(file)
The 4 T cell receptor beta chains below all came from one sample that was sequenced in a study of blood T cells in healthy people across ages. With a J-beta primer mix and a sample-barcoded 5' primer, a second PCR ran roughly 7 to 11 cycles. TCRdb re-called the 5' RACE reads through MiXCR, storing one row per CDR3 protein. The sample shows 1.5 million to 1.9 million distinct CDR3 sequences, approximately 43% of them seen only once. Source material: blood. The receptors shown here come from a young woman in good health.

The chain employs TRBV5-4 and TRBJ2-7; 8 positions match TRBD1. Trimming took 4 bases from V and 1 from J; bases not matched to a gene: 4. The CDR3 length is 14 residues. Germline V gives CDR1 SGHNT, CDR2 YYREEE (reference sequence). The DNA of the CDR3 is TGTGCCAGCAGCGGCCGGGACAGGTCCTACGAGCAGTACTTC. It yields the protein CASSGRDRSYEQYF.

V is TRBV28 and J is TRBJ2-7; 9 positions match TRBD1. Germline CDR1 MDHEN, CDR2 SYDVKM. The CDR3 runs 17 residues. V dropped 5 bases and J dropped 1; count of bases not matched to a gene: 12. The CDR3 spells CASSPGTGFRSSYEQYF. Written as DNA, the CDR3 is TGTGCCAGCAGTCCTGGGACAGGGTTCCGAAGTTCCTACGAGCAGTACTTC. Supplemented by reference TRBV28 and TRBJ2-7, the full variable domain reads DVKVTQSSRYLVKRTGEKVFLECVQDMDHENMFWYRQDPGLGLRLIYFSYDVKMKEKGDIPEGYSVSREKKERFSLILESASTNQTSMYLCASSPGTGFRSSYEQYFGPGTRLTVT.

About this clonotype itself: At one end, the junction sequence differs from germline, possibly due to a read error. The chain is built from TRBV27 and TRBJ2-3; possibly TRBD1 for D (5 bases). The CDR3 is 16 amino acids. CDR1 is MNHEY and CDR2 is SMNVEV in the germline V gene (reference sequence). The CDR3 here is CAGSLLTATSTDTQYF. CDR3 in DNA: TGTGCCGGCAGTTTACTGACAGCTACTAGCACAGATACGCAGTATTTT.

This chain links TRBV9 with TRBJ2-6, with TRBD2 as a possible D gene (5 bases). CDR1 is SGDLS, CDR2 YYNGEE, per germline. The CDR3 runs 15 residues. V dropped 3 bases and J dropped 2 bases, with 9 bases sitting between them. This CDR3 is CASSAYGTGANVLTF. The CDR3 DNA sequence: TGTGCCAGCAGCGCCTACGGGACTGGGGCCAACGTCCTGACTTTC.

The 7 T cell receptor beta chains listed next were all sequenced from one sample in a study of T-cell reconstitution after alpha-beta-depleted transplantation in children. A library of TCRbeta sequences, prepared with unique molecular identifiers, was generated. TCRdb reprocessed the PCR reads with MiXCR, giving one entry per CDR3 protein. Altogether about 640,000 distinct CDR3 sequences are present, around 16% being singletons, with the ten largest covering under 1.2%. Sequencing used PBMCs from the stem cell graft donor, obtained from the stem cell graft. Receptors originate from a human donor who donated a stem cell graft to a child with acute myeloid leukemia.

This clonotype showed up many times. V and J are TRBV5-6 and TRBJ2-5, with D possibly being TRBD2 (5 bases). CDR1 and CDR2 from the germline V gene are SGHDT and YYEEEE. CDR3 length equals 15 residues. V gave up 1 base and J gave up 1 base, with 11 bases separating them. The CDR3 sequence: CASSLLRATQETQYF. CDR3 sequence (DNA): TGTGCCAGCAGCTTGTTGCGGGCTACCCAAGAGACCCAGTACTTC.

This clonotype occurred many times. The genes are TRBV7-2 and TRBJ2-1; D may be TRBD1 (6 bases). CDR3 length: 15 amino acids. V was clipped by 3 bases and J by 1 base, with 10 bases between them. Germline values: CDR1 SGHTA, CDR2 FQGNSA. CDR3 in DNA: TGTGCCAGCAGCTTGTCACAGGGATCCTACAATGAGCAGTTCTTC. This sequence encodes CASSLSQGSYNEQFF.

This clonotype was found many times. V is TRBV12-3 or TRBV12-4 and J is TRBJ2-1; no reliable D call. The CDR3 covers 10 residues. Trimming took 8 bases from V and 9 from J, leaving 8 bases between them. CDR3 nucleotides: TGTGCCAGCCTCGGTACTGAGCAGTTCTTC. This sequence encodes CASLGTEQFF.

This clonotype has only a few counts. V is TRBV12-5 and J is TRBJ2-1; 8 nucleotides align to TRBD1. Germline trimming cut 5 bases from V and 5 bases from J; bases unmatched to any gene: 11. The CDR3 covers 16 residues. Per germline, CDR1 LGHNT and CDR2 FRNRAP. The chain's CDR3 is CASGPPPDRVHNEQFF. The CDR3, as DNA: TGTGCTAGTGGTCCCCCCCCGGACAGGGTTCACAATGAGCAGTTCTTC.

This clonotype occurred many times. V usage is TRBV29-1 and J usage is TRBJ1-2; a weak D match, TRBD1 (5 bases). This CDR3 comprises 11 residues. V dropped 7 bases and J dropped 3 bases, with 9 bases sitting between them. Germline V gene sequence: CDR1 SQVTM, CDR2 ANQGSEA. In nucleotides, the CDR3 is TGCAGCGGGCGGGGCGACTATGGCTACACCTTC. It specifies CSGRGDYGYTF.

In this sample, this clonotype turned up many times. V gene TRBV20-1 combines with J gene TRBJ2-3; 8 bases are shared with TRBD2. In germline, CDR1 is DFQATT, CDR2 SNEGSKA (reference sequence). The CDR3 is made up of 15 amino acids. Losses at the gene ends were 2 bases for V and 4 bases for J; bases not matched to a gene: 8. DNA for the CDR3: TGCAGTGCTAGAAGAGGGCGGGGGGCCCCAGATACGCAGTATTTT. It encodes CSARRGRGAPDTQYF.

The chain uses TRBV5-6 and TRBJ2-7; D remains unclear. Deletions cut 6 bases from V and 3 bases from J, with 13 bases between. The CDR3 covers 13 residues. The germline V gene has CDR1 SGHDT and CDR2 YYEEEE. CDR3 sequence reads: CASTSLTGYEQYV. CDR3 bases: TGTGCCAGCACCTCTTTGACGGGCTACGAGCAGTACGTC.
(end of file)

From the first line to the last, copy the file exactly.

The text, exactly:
The 4 T cell receptor beta chains below all came from one sample that was sequenced in a study of blood T cells in healthy people across ages. With a J-beta primer mix and a sample-barcoded 5' primer, a second PCR ran roughly 7 to 11 cycles. TCRdb re-called the 5' RACE reads through MiXCR, storing one row per CDR3 protein. The sample shows 1.5 million to 1.9 million distinct CDR3 sequences, approximately 43% of them seen only once. Source material: blood. The receptors shown here come from a young woman in good health.

The chain employs TRBV5-4 and TRBJ2-7; 8 positions match TRBD1. Trimming took 4 bases from V and 1 from J; bases not matched to a gene: 4. The CDR3 length is 14 residues. Germline V gives CDR1 SGHNT, CDR2 YYREEE (reference sequence). The DNA of the CDR3 is TGTGCCAGCAGCGGCCGGGACAGGTCCTACGAGCAGTACTTC. It yields the protein CASSGRDRSYEQYF.

V is TRBV28 and J is TRBJ2-7; 9 positions match TRBD1. Germline CDR1 MDHEN, CDR2 SYDVKM. The CDR3 runs 17 residues. V dropped 5 bases and J dropped 1; count of bases not matched to a gene: 12. The CDR3 spells CASSPGTGFRSSYEQYF. Written as DNA, the CDR3 is TGTGCCAGCAGTCCTGGGACAGGGTTCCGAAGTTCCTACGAGCAGTACTTC. Supplemented by reference TRBV28 and TRBJ2-7, the full variable domain reads DVKVTQSSRYLVKRTGEKVFLECVQDMDHENMFWYRQDPGLGLRLIYFSYDVKMKEKGDIPEGYSVSREKKERFSLILESASTNQTSMYLCASSPGTGFRSSYEQYFGPGTRLTVT.

About this clonotype itself: At one end, the junction sequence differs from germline, possibly due to a read error. The chain is built from TRBV27 and TRBJ2-3; possibly TRBD1 for D (5 bases). The CDR3 is 16 amino acids. CDR1 is MNHEY and CDR2 is SMNVEV in the germline V gene (reference sequence). The CDR3 here is CAGSLLTATSTDTQYF. CDR3 in DNA: TGTGCCGGCAGTTTACTGACAGCTACTAGCACAGATACGCAGTATTTT.

This chain links TRBV9 with TRBJ2-6, with TRBD2 as a possible D gene (5 bases). CDR1 is SGDLS, CDR2 YYNGEE, per germline. The CDR3 runs 15 residues. V dropped 3 bases and J dropped 2 bases, with 9 bases sitting between them. This CDR3 is CASSAYGTGANVLTF. The CDR3 DNA sequence: TGTGCCAGCAGCGCCTACGGGACTGGGGCCAACGTCCTGACTTTC.

The 7 T cell receptor beta chains listed next were all sequenced from one sample in a study of T-cell reconstitution after alpha-beta-depleted transplantation in children. A library of TCRbeta sequences, prepared with unique molecular identifiers, was generated. TCRdb reprocessed the PCR reads with MiXCR, giving one entry per CDR3 protein. Altogether about 640,000 distinct CDR3 sequences are present, around 16% being singletons, with the ten largest covering under 1.2%. Sequencing used PBMCs from the stem cell graft donor, obtained from the stem cell graft. Receptors originate from a human donor who donated a stem cell graft to a child with acute myeloid leukemia.

This clonotype showed up many times. V and J are TRBV5-6 and TRBJ2-5, with D possibly being TRBD2 (5 bases). CDR1 and CDR2 from the germline V gene are SGHDT and YYEEEE. CDR3 length equals 15 residues. V gave up 1 base and J gave up 1 base, with 11 bases separating them. The CDR3 sequence: CASSLLRATQETQYF. CDR3 sequence (DNA): TGTGCCAGCAGCTTGTTGCGGGCTACCCAAGAGACCCAGTACTTC.

This clonotype occurred many times. The genes are TRBV7-2 and TRBJ2-1; D may be TRBD1 (6 bases). CDR3 length: 15 amino acids. V was clipped by 3 bases and J by 1 base, with 10 bases between them. Germline values: CDR1 SGHTA, CDR2 FQGNSA. CDR3 in DNA: TGTGCCAGCAGCTTGTCACAGGGATCCTACAATGAGCAGTTCTTC. This sequence encodes CASSLSQGSYNEQFF.

This clonotype was found many times. V is TRBV12-3 or TRBV12-4 and J is TRBJ2-1; no reliable D call. The CDR3 covers 10 residues. Trimming took 8 bases from V and 9 from J, leaving 8 bases between them. CDR3 nucleotides: TGTGCCAGCCTCGGTACTGAGCAGTTCTTC. This sequence encodes CASLGTEQFF.

This clonotype has only a few counts. V is TRBV12-5 and J is TRBJ2-1; 8 nucleotides align to TRBD1. Germline trimming cut 5 bases from V and 5 bases from J; bases unmatched to any gene: 11. The CDR3 covers 16 residues. Per germline, CDR1 LGHNT and CDR2 FRNRAP. The chain's CDR3 is CASGPPPDRVHNEQFF. The CDR3, as DNA: TGTGCTAGTGGTCCCCCCCCGGACAGGGTTCACAATGAGCAGTTCTTC.

This clonotype occurred many times. V usage is TRBV29-1 and J usage is TRBJ1-2; a weak D match, TRBD1 (5 bases). This CDR3 comprises 11 residues. V dropped 7 bases and J dropped 3 bases, with 9 bases sitting between them. Germline V gene sequence: CDR1 SQVTM, CDR2 ANQGSEA. In nucleotides, the CDR3 is TGCAGCGGGCGGGGCGACTATGGCTACACCTTC. It specifies CSGRGDYGYTF.

In this sample, this clonotype turned up many times. V gene TRBV20-1 combines with J gene TRBJ2-3; 8 bases are shared with TRBD2. In germline, CDR1 is DFQATT, CDR2 SNEGSKA (reference sequence). The CDR3 is made up of 15 amino acids. Losses at the gene ends were 2 bases for V and 4 bases for J; bases not matched to a gene: 8. DNA for the CDR3: TGCAGTGCTAGAAGAGGGCGGGGGGCCCCAGATACGCAGTATTTT. It encodes CSARRGRGAPDTQYF.

The chain uses TRBV5-6 and TRBJ2-7; D remains unclear. Deletions cut 6 bases from V and 3 bases from J, with 13 bases between. The CDR3 covers 13 residues. The germline V gene has CDR1 SGHDT and CDR2 YYEEEE. CDR3 sequence reads: CASTSLTGYEQYV. CDR3 bases: TGTGCCAGCACCTCTTTGACGGGCTACGAGCAGTACGTC.